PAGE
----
122 ORBITAL MECHANICSIf all the plane change is performed as inclination change, then the Shuttle orbitcould be placed at any one of four different inclinations ia: il : i2 -4- 0a = 28.5, 81.5 : i2 -4- Ob : 35, 75 In general, however, plane change consists of both inclination change and rightascension of ascending node change (Ag2) according to the relation cos 0 : cos il cos i2 + sin il sin i2 COS A ~ (6.4)Substituting 0 = 0a into this equation, varying 28.5 < il < 81.5, and solving forA~~ a a s a function of il will produce all Shuttle orbit orientations (Af2, i) that areexactly 0, away from the final orbit in terms of total plane change. This has beendone, and the results are plotted in Fig. 6.5. Thus, from each point on the 0a curve,a Hohmann transfer can be accomplished to the final orbit, and the individualplane changes on each burn (oq = 3.25 deg, de = 23.25 deg) will cause eachsolid motor to be exhausted exactly. Similarly, substituting 0 -- Ob in the relation(6.4) yields the second curve in Fig. 6.5. Again, any Shuttle orbit orientation onthe Ob curve, specified as il, Af2 (where Af2 = 0 when the orbit has the sameright ascension of ascending node as the final orbit) is a viable orbit in terms ofexactly matching the A V using a Hohmann transfer. In the case of Ob, however, theplane changes are in opposing directions. That is, one burn raises the inclination,whereas the other decreases it. Figure 6.5 then contains all possible locations for 85 l,ot:i o f IarkD~g O r b i t w h i c h m a t c h AV I a n d AV2 a v a i l a b l v . 75 65 Plane changes i n i same d i r e c t i o l ~ , z 55 - ~ Plane changes t n opposing d i r e c t i o n . J mission 25 -35 -25 -15 -5 5 15 25 35 CHANGE IN RIGHT ASCENSION OF ASCENDING NODE {DEG) Fig. 6.5 Hohmann flight time transfers.
7.
COMPLICATIONS TO IMPULSIVE MANEUVERS 123 I h2~,. Fig. 6.6 Non-Hohmann transfers.the Shuttle orbit if the trajectory modification method is to be used to match AVand a Hohmann transfer is desired. Non-Hohmann transfers. But there is nothing sacred about Hohmann trans-fers. Consider what happens as the transfer-orbit apogee altitude is raised be-yond the final orbit altitude. As shown in Fig. 6.6, as the transfer orbit apogeealtitude is increased beyond the Hohmann-transfcr value, two things happen:1) 0/1 decreases because VpTR increases; and 2) 0/2 decreases because an increas-ing flight-path-angle change T2 must be performed. To reach the higher apogeealtitude, the perigee velocity in the transfer orbit (VpTR) must increase. From Eq.(6.3), for a fixed AV1 and Vd as VpTR increases, 0/1 must decrease. Similarly, 0/2decreases since an increasing flight-path-angle change T2 must also be performed.The apogee altitude of the transfer orbit can be increased to the point at whicheither 0/1 or 0/2 reaches zero. Thus, as transfer-orbit apogee altitude is increased,Oa decreases, and Ob approaches 0a. In the limiting case, Ob will equal 0a. (Notethat 0a and 0 b are no longer the simple sum and difference of 0/1 and 0/2 as aresult of different axes of rotation. For a more detailed explanation, see Refs. 2and 3). Figure 6.7 shows our example for a non-Hohmann transfer orbit with apogeealtitude very near its upper limit. These have been labeled "max/min flight timetransfers." The minimum flight time is associated with the ascending crossing ofthe final orbit, and the maximum flight time is associated with the descendingcrossing. Again, these curves show, for a specific value of transfer-orbit apogeealtitude, all Shuttle orbits from which the final orbit can be reached using A Vl =2107 m/s and AV2 = 1888 rigs. In Fig. 6.5, the transfer-orbit apogee altitude isthat of the Hohmann transfer. In Fig. 6.7, the transfer-orbit apogee altitude is very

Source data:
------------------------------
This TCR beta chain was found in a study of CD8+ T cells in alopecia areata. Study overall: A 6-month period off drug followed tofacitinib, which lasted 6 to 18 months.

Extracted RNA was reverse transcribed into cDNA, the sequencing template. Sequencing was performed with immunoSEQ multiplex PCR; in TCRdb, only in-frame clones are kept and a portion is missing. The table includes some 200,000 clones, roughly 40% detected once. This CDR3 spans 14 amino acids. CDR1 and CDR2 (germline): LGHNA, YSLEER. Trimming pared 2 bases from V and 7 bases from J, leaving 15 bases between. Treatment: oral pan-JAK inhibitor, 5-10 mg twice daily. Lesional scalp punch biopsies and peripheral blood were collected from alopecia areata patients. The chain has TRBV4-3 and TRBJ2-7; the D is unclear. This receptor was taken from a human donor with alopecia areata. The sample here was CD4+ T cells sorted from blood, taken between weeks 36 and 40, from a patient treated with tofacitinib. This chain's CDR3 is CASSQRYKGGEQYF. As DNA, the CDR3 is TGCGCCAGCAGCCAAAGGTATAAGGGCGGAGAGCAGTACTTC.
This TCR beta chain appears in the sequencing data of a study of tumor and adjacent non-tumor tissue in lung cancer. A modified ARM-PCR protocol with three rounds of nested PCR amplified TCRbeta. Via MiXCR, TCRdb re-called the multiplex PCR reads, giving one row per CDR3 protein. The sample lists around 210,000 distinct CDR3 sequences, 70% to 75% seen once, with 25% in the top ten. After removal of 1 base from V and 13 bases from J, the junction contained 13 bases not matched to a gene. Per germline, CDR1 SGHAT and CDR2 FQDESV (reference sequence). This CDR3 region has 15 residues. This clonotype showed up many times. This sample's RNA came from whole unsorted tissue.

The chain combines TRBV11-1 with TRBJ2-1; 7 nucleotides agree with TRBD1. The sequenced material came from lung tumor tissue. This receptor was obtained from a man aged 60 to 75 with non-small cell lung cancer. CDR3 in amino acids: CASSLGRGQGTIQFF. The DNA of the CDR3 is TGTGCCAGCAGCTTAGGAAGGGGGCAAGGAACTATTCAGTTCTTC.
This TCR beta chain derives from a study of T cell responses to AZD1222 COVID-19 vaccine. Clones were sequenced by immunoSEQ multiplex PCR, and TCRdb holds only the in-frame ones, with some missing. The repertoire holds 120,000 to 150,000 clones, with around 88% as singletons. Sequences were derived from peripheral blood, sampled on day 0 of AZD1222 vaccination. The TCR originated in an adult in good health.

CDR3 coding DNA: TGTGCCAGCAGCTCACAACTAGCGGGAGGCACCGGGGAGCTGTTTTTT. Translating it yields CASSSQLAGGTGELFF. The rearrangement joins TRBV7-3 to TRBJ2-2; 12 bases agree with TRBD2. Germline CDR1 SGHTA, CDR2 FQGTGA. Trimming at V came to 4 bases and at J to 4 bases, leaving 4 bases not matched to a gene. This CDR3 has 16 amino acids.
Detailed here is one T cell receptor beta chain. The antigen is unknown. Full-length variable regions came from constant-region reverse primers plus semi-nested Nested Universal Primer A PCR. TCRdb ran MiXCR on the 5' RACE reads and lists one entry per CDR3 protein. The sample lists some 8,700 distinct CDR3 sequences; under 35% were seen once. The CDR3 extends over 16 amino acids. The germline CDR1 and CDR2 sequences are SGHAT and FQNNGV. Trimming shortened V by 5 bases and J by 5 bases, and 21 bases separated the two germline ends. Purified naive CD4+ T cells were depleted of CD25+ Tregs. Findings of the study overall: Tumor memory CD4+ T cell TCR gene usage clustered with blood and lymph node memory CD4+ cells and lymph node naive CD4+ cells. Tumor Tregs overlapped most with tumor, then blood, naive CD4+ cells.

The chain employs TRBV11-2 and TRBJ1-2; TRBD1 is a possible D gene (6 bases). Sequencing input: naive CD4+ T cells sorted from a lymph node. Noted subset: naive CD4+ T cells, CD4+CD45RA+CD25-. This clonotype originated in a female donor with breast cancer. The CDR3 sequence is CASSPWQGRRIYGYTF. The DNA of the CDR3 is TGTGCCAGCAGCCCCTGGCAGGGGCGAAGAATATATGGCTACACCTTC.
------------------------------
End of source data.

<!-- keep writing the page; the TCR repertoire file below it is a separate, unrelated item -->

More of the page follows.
8.
124 ORBITAL MECHANICS 85. Loci of ParkingOrbits which /match AV1 and AV2 available. 75. 65. N n Plane changes in same direction. 55. IL Plane changes in opposing direction. < z 35 25. -35. -25. -15. -5, 5. 15. 25, 3m~l~sion~ orbit CHANGE IN RIGHTASCEN$1ONOFASCEND1NG NODE (DEG) t r a n s f e ~ orbit parking orb Fig. 6.7 Min/max flight time transfers.near its maximum allowable value, as evidenced by the closeness of the 0a and 0bcurves. Composite trajectory modification results. As the transfer-orbit apogeealtitude is raised from the Hohmann value (a lower limit) to the maximum value,the Oa and 0b curves traverse the area between Figs. 6.5 and 6.7. The compositeresult for all possible transfer-orbit apogee altitudes is shown in Fig. 6.8. Froma Shuttle orbit located anywhere within the shaded area of Fig. 6.8, at least onetransfer exists that satisfies the fixed values of A V1 and A V2 for the final example.Only those points that are on the curves of Fig. 6.5 will have a Hohmann-transfercapability. All others involve non-Hohmann-type transfers. Note that the outerboundary of the region consists of Hohmann transfers, whereas the inner boundary(if any) consists of max/min flight-time solutions. For Shuttle orbits outside theregion of Fig. 6.8, there is insufficient AV in the solid motors. For Shuttle orbitsinside the inner bound of Fig. 6.8, there is too much AV in the solid motors foreven the trajectory modification method to handle. At a point within the shadedregion, usage of the trajectory modification method may yield several choices oftransfer orbit that satisfy the A V constraints.Launch Window It would seem that by supplying excess energy above and beyond the AVoptimal transfer, we should be receiving some benefit in return. In fact, we doreceive a benefit called a launch window, that is, a duration of time within whicha ground launch to the Shuttle orbit is possible.